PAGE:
Dear Bill Parsons,
You asked me to look into the rumors that people who are under water in their homes can get out of their debts, stop foreclosures, and even cancel their home mortgage by going to court.Â Those rumors are all over the Internet and even in seminars right now and all I can tell you to advise the people who come to you is:
Beware of False Hope and Help.Â Banks Do Not Have to Prove Note in California Foreclosures.
People who have received Notices of Default, Notice of Sale or who are in trouble with their mortgages are being misled by Internet and other promises that they can get out of their mortgage by suing the banks and loan servicers.
Most of the false promises urge people to go to court and to make the bank or their agent produce the actual note upon which the debt is owed.
The common denominator is that the people making these false promises refer to court cases from Ohio or other states, including the federal courts in other states, to convince people to hire them or to attempt to get out of their mortgage by filing a case in California’s state and federal courts to get rid of the mortgage and stop a foreclosure — How?Â By saying the bank must prove it has the original note or a copy.
The false promisors then claim that the court can void the note or loan if the bank or their agent does not have the note.Â URGENT:Â PLEASE READ THE FOLLOWING FROM A JANUARY 2010 CASE IN THE NORTHERN CALIFORNIA FEDERAL COURT:Â IN CALIFORNIA AND OTHER WESTERN STATES THE BANK OR THEIR AGENT DOES NOT HAVE TO PRODUCE THE ORIGINAL NOTE OR A COPY IN COURT TO ENFORCE A FORECLOSURE.Â DO NOT PAY ANYBODY MONEY TO TRY TO GET OUT OF YOUR MORTGAGE UNLESS YOU HAVE RESEARCHED ALL THIS AND HAVE CONSULTED WITH ANOTHER ATTORNEY.
William O. Davis, attorney at law, Redding, CAÂ 530-242-1275
Cases to be aware of:
Newbeck v. Washington Mut. Bank
Slip Copy, 2010 WL 291821
Jan 19, 2010 (Approx. 5 pages)
Even if they alleged tender, the basis on which they appear to seek relief does not support their claim. In California, there is no requirement that a trustee produce the original promissory note prior to a non-judicial foreclosure sale. See, e.g., Pantoja v. Countrywide Home Loans, Inc., 640 F.Supp.2d 1177, 1186 (N.D.Cal.2009); Smith, 2009 WL 1948829, at *3; Neal v. Juarez, 2007 WL 2140640, *8 (S.D.Cal.) (citing R.G. Hamilton Corp. v. Corum, 218 Cal. 92, 94, 97, 21 P.2d 413 (1933); Cal. Trust Co. v. Smead Inv. Co., 6 Cal.App.2d 432, 435, 44 P.2d 624 (1935)). California Civil Code Sections 2924 through 2924k “provide a comprehensive framework for the regulation of a non-judicial foreclosure sale pursuant to a power of sale contained in a deed of trust.” Knapp v. Doherty, 123 Cal.App.4th 76, 86, 20 Cal.Rptr.3d 1 (2004) (quoting Moeller v. Lien, 25 Cal.App.4th 822, 830, 30 Cal.Rptr.2d 777 (1994)). Knapp explains the non-judicial foreclosure process as follows:
Upon default by the trustor [under a deed of trust containing a power of sale], the beneficiary may declare a default and proceed with a nonjudicial foreclosure sale. The foreclosure process is commenced by the recording of a notice of default and election to sell by the trustee. After the notice of default is recorded, the trustee must wait three calendar months before proceeding with the sale. After the 3-month period has elapsed, a notice of sale must be published, posted and mailed 20 days before the sale and recorded 14 days before the sale.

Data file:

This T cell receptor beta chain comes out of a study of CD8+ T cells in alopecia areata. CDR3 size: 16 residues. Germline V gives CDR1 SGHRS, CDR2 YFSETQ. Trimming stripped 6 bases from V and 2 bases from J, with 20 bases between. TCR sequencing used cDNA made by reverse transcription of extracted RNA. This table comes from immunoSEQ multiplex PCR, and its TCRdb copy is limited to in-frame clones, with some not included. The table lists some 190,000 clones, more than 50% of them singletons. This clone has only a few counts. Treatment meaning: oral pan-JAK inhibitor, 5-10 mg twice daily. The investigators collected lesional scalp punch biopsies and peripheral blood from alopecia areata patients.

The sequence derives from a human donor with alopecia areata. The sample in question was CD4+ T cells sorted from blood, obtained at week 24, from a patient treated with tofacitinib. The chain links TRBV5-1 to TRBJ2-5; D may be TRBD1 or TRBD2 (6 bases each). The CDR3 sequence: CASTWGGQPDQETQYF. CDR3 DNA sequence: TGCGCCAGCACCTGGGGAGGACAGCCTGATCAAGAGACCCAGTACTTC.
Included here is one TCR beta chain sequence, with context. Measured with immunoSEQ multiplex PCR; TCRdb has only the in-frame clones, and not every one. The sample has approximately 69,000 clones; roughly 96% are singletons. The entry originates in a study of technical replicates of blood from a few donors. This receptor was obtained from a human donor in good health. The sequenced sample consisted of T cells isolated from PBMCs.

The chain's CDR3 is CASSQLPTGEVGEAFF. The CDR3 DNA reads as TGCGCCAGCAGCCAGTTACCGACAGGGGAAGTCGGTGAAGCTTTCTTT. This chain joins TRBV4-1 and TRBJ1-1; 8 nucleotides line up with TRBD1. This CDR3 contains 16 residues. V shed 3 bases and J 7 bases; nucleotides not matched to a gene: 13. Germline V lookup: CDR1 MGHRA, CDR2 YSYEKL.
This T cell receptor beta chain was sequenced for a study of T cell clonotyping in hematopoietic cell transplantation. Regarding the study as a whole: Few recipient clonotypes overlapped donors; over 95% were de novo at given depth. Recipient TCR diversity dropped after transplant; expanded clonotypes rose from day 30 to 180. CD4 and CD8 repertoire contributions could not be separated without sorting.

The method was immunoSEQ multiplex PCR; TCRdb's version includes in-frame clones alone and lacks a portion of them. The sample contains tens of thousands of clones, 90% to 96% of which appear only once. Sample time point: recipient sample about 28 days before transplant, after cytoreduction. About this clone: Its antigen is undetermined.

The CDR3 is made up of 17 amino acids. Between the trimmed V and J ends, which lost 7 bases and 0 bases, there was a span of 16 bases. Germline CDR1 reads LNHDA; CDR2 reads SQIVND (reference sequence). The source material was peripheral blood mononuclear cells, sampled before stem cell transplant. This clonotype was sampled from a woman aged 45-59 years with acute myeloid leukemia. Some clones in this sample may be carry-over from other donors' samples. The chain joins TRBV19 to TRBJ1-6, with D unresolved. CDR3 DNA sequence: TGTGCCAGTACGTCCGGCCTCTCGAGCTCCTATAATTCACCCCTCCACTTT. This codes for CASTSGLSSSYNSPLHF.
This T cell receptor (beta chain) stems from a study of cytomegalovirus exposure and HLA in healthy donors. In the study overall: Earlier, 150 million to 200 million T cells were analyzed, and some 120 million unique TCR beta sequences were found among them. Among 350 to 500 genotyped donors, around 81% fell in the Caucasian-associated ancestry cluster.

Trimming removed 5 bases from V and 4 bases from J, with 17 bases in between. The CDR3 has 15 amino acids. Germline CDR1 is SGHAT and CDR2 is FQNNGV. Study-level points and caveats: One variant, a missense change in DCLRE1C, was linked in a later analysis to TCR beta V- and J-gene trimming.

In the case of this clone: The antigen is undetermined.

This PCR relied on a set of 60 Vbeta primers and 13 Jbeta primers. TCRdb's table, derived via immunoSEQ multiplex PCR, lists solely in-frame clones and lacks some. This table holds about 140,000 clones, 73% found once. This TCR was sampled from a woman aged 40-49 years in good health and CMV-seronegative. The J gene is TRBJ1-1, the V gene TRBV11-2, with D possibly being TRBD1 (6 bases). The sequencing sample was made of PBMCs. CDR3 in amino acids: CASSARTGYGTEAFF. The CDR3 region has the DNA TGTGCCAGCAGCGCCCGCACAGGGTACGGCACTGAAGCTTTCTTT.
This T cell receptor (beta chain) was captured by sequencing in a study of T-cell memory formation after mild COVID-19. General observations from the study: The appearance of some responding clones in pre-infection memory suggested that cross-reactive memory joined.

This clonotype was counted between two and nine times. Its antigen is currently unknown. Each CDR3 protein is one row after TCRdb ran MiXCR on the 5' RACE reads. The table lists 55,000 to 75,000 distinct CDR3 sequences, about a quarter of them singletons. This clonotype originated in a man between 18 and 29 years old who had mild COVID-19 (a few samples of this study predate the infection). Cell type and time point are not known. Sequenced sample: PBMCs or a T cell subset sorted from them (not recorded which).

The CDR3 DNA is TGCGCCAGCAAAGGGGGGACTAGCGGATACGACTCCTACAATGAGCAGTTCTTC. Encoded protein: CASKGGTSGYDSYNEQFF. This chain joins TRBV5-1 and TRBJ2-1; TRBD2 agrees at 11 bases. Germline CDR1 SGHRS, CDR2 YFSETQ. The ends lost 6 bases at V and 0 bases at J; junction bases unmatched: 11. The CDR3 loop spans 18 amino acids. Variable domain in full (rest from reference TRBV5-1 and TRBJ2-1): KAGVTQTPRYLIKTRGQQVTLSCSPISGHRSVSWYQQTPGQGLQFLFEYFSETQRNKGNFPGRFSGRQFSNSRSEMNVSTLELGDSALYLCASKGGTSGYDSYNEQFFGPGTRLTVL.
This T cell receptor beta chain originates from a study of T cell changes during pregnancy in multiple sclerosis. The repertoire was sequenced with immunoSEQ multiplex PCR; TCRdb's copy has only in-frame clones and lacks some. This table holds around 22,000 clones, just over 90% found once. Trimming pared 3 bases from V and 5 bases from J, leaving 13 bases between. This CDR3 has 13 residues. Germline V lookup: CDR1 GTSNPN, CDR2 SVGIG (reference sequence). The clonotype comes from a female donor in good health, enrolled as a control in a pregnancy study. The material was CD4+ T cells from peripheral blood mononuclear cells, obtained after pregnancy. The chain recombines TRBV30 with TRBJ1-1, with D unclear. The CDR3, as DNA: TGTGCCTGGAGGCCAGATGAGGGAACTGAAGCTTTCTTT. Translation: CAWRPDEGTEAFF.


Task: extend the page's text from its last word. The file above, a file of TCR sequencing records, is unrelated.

Knapp, 123 Cal.App.4th at 86, 20 Cal.Rptr.3d 1 (citation omitted). “A properly conducted nonjudicial foreclosure sale constitutes a final 13 adjudication of the rights of the borrower and lender.” Id. at 87, 20 Cal.Rptr.3d 1.
Plaintiffs have not pointed to controlling authority to show that this statutory scheme requires production of the original promissory note or deed of trust. Thus, even if they alleged tender, to the extent that they allege irregularities in the foreclosure sale based on Washington Mutual’s failure to produce the original promissory note or deed of trust, they do not state a claim.
Plaintiffs cite various out-of-state cases, which apply non-California law to judicial foreclosure actions. See In re Foreclosure Actions, 2007 WL 4034554 (N.D.Ohio); In re Foreclosure Cases, 2007 WL 3232430 (N.D.Ohio); Landmark Nat’l Bank v. Kessler, 289 Kan. 528, 216 P.3d 158 (2009); U.S. Bank Nat’l Ass’n v. Ibanez, 2009 WL 3297551 (Mass.Land Ct.). Because these cases do not apply California’s non-judicial foreclosure sale statutes, they do not support Plaintiffs’ position.
Accordingly, the Court dismisses Plaintiffs’ claim for “Equitable Set Aside Foreclosure Sale” with leave to amend to allege tender or the ability to offer tender and to plead facts that warrant setting aside the foreclosure sale V. Claim for Declaratory Relief.Â The Declaratory Judgment Act (DJA) permits a federal court to “declare the rights and other legal relations” of parties to “a case of actual controversy.” 28 U.S.C. Â§ 2201; ee Wickland Oil Terminals v. Asarco, Inc., 792 F.2d 887, 893 (9th Cir.1986). The “actual controversy” requirement of the Declaratory Judgment Act is the same as the “case or controversy” requirement of Article III of the United States Constitution. Am. States Ins. Co. v. Kearns, 15 F.3d 142, 143 (9th Cir.1993).Â Plaintiffs’ declaratory judgment claim fails because they have not alleged facts showing that there is an actual case or controversy. As noted above, the foreclosure sale has already been completed, which operates as a final adjudication of the rights among the parties. Unless Plaintiffs plead facts that show actionable irregularities in the foreclosure sale or any other reason to believe that the ownership of the property is in genuine dispute, declaratory relief is not necessary. Accordingly, the Court dismisses Plaintiffs’ declaratory judgment claim with leave to amend to plead a cognizable case or controversy.